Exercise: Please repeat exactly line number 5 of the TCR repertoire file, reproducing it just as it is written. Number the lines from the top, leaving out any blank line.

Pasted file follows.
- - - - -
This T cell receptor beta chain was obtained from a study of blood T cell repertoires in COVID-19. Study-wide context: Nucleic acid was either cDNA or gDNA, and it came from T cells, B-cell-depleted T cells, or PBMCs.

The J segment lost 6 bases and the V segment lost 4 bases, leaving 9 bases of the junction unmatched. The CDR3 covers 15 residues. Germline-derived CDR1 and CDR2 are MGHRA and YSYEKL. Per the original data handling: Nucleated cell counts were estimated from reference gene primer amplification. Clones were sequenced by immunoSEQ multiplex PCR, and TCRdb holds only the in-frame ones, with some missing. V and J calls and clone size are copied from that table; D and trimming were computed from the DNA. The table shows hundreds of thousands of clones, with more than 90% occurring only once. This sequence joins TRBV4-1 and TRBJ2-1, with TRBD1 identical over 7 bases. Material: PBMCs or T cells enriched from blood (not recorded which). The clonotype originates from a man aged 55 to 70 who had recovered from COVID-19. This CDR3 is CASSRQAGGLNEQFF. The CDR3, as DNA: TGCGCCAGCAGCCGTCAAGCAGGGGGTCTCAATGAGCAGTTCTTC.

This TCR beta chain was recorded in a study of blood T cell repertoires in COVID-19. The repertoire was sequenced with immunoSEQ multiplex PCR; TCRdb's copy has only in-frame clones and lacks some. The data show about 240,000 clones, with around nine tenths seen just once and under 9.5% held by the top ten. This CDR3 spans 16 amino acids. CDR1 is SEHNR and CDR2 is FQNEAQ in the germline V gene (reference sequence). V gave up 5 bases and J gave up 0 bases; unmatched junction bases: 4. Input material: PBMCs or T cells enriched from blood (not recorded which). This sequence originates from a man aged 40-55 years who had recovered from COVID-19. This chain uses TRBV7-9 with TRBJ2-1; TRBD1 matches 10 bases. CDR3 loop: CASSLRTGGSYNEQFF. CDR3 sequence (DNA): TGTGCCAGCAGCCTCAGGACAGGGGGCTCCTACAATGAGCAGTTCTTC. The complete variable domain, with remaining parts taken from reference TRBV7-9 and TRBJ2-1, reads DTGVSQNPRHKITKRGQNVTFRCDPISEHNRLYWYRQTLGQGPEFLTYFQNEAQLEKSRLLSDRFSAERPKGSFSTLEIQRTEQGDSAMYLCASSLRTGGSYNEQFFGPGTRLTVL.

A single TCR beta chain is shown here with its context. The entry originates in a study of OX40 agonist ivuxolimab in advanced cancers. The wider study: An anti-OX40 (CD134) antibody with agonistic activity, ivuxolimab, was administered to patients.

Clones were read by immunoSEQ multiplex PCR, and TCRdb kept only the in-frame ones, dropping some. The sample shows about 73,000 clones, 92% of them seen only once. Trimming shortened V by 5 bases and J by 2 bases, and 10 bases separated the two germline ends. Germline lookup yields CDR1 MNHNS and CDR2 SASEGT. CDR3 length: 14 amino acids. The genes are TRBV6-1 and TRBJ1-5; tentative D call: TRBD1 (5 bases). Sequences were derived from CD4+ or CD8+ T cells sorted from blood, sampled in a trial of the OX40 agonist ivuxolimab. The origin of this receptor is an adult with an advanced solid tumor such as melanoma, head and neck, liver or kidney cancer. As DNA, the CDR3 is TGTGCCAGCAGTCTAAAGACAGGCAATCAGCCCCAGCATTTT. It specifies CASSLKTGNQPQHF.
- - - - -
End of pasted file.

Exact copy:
Clones were read by immunoSEQ multiplex PCR, and TCRdb kept only the in-frame ones, dropping some. The sample shows about 73,000 clones, 92% of them seen only once. Trimming shortened V by 5 bases and J by 2 bases, and 10 bases separated the two germline ends. Germline lookup yields CDR1 MNHNS and CDR2 SASEGT. CDR3 length: 14 amino acids. The genes are TRBV6-1 and TRBJ1-5; tentative D call: TRBD1 (5 bases). Sequences were derived from CD4+ or CD8+ T cells sorted from blood, sampled in a trial of the OX40 agonist ivuxolimab. The origin of this receptor is an adult with an advanced solid tumor such as melanoma, head and neck, liver or kidney cancer. As DNA, the CDR3 is TGTGCCAGCAGTCTAAAGACAGGCAATCAGCCCCAGCATTTT. It specifies CASSLKTGNQPQHF.